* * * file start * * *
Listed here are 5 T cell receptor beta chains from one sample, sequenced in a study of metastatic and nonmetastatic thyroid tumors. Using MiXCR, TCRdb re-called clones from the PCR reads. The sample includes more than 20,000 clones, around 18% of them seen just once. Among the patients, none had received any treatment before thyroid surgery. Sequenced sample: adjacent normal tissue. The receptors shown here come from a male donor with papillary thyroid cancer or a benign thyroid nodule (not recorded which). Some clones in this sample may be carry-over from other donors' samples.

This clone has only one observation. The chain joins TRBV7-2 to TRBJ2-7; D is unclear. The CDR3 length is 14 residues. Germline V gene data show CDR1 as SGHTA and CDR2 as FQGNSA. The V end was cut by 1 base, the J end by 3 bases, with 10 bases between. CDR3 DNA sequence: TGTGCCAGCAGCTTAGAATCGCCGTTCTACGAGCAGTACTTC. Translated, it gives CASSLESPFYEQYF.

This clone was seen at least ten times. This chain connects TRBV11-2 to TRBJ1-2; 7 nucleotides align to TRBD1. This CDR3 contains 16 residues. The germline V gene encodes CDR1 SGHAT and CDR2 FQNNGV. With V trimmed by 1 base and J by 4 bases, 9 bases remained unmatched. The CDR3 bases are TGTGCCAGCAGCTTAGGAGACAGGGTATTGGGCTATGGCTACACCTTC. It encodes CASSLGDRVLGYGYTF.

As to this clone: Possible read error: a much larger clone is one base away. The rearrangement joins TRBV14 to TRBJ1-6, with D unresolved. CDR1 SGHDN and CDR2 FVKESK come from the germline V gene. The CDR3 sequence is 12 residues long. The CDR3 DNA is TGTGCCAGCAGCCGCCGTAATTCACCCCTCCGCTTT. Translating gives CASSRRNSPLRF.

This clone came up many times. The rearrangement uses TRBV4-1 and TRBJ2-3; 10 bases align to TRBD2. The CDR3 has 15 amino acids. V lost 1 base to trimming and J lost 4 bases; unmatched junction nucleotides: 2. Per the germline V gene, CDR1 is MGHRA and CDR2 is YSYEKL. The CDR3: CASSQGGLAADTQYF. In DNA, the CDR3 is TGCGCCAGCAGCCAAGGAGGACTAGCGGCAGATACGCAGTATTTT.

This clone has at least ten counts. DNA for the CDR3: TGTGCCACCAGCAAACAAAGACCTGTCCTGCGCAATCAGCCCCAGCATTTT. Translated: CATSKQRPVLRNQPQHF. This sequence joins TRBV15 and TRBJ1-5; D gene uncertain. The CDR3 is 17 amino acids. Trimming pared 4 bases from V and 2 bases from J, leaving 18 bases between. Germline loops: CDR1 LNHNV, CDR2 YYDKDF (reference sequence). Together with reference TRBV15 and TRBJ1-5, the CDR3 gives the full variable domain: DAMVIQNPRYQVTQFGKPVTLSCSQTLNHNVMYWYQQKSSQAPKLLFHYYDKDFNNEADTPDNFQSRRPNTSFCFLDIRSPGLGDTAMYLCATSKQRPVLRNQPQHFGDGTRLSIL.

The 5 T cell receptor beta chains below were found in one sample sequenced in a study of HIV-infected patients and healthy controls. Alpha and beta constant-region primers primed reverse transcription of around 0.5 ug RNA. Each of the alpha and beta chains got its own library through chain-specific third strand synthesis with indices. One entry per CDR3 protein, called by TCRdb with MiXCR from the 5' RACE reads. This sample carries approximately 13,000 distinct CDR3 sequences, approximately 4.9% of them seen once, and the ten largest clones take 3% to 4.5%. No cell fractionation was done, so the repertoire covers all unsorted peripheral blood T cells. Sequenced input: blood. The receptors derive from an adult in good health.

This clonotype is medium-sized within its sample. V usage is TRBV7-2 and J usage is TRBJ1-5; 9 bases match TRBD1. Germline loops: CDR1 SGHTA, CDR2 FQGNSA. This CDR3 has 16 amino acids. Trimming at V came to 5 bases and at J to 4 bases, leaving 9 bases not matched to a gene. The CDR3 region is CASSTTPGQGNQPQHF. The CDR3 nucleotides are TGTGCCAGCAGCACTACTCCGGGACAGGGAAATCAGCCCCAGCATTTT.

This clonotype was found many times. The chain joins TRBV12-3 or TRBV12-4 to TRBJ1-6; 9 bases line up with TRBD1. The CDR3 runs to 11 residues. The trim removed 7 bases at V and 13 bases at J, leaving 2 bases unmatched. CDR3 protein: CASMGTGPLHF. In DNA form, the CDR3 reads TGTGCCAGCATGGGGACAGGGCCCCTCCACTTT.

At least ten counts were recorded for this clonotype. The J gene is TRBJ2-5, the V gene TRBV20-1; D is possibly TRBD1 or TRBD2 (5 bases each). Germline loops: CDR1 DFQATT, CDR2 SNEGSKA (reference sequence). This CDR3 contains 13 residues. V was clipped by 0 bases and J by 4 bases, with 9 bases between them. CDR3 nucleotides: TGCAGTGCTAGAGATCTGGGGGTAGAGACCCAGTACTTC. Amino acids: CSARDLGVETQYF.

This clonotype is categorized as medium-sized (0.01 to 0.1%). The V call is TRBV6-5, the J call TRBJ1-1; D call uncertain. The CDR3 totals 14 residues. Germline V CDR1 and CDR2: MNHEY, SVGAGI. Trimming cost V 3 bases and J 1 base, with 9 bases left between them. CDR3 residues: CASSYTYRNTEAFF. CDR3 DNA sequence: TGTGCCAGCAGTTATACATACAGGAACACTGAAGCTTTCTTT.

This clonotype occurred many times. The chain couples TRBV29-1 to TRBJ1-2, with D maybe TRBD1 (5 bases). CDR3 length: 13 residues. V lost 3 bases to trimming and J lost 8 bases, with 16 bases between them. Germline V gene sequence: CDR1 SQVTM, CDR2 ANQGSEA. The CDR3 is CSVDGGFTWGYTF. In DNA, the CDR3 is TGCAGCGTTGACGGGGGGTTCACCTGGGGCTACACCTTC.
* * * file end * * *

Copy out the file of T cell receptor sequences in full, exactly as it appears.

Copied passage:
Listed here are 5 T cell receptor beta chains from one sample, sequenced in a study of metastatic and nonmetastatic thyroid tumors. Using MiXCR, TCRdb re-called clones from the PCR reads. The sample includes more than 20,000 clones, around 18% of them seen just once. Among the patients, none had received any treatment before thyroid surgery. Sequenced sample: adjacent normal tissue. The receptors shown here come from a male donor with papillary thyroid cancer or a benign thyroid nodule (not recorded which). Some clones in this sample may be carry-over from other donors' samples.

This clone has only one observation. The chain joins TRBV7-2 to TRBJ2-7; D is unclear. The CDR3 length is 14 residues. Germline V gene data show CDR1 as SGHTA and CDR2 as FQGNSA. The V end was cut by 1 base, the J end by 3 bases, with 10 bases between. CDR3 DNA sequence: TGTGCCAGCAGCTTAGAATCGCCGTTCTACGAGCAGTACTTC. Translated, it gives CASSLESPFYEQYF.

This clone was seen at least ten times. This chain connects TRBV11-2 to TRBJ1-2; 7 nucleotides align to TRBD1. This CDR3 contains 16 residues. The germline V gene encodes CDR1 SGHAT and CDR2 FQNNGV. With V trimmed by 1 base and J by 4 bases, 9 bases remained unmatched. The CDR3 bases are TGTGCCAGCAGCTTAGGAGACAGGGTATTGGGCTATGGCTACACCTTC. It encodes CASSLGDRVLGYGYTF.

As to this clone: Possible read error: a much larger clone is one base away. The rearrangement joins TRBV14 to TRBJ1-6, with D unresolved. CDR1 SGHDN and CDR2 FVKESK come from the germline V gene. The CDR3 sequence is 12 residues long. The CDR3 DNA is TGTGCCAGCAGCCGCCGTAATTCACCCCTCCGCTTT. Translating gives CASSRRNSPLRF.

This clone came up many times. The rearrangement uses TRBV4-1 and TRBJ2-3; 10 bases align to TRBD2. The CDR3 has 15 amino acids. V lost 1 base to trimming and J lost 4 bases; unmatched junction nucleotides: 2. Per the germline V gene, CDR1 is MGHRA and CDR2 is YSYEKL. The CDR3: CASSQGGLAADTQYF. In DNA, the CDR3 is TGCGCCAGCAGCCAAGGAGGACTAGCGGCAGATACGCAGTATTTT.

This clone has at least ten counts. DNA for the CDR3: TGTGCCACCAGCAAACAAAGACCTGTCCTGCGCAATCAGCCCCAGCATTTT. Translated: CATSKQRPVLRNQPQHF. This sequence joins TRBV15 and TRBJ1-5; D gene uncertain. The CDR3 is 17 amino acids. Trimming pared 4 bases from V and 2 bases from J, leaving 18 bases between. Germline loops: CDR1 LNHNV, CDR2 YYDKDF (reference sequence). Together with reference TRBV15 and TRBJ1-5, the CDR3 gives the full variable domain: DAMVIQNPRYQVTQFGKPVTLSCSQTLNHNVMYWYQQKSSQAPKLLFHYYDKDFNNEADTPDNFQSRRPNTSFCFLDIRSPGLGDTAMYLCATSKQRPVLRNQPQHFGDGTRLSIL.

The 5 T cell receptor beta chains below were found in one sample sequenced in a study of HIV-infected patients and healthy controls. Alpha and beta constant-region primers primed reverse transcription of around 0.5 ug RNA. Each of the alpha and beta chains got its own library through chain-specific third strand synthesis with indices. One entry per CDR3 protein, called by TCRdb with MiXCR from the 5' RACE reads. This sample carries approximately 13,000 distinct CDR3 sequences, approximately 4.9% of them seen once, and the ten largest clones take 3% to 4.5%. No cell fractionation was done, so the repertoire covers all unsorted peripheral blood T cells. Sequenced input: blood. The receptors derive from an adult in good health.

This clonotype is medium-sized within its sample. V usage is TRBV7-2 and J usage is TRBJ1-5; 9 bases match TRBD1. Germline loops: CDR1 SGHTA, CDR2 FQGNSA. This CDR3 has 16 amino acids. Trimming at V came to 5 bases and at J to 4 bases, leaving 9 bases not matched to a gene. The CDR3 region is CASSTTPGQGNQPQHF. The CDR3 nucleotides are TGTGCCAGCAGCACTACTCCGGGACAGGGAAATCAGCCCCAGCATTTT.

This clonotype was found many times. The chain joins TRBV12-3 or TRBV12-4 to TRBJ1-6; 9 bases line up with TRBD1. The CDR3 runs to 11 residues. The trim removed 7 bases at V and 13 bases at J, leaving 2 bases unmatched. CDR3 protein: CASMGTGPLHF. In DNA form, the CDR3 reads TGTGCCAGCATGGGGACAGGGCCCCTCCACTTT.

At least ten counts were recorded for this clonotype. The J gene is TRBJ2-5, the V gene TRBV20-1; D is possibly TRBD1 or TRBD2 (5 bases each). Germline loops: CDR1 DFQATT, CDR2 SNEGSKA (reference sequence). This CDR3 contains 13 residues. V was clipped by 0 bases and J by 4 bases, with 9 bases between them. CDR3 nucleotides: TGCAGTGCTAGAGATCTGGGGGTAGAGACCCAGTACTTC. Amino acids: CSARDLGVETQYF.

This clonotype is categorized as medium-sized (0.01 to 0.1%). The V call is TRBV6-5, the J call TRBJ1-1; D call uncertain. The CDR3 totals 14 residues. Germline V CDR1 and CDR2: MNHEY, SVGAGI. Trimming cost V 3 bases and J 1 base, with 9 bases left between them. CDR3 residues: CASSYTYRNTEAFF. CDR3 DNA sequence: TGTGCCAGCAGTTATACATACAGGAACACTGAAGCTTTCTTT.

This clonotype occurred many times. The chain couples TRBV29-1 to TRBJ1-2, with D maybe TRBD1 (5 bases). CDR3 length: 13 residues. V lost 3 bases to trimming and J lost 8 bases, with 16 bases between them. Germline V gene sequence: CDR1 SQVTM, CDR2 ANQGSEA. The CDR3 is CSVDGGFTWGYTF. In DNA, the CDR3 is TGCAGCGTTGACGGGGGGTTCACCTGGGGCTACACCTTC.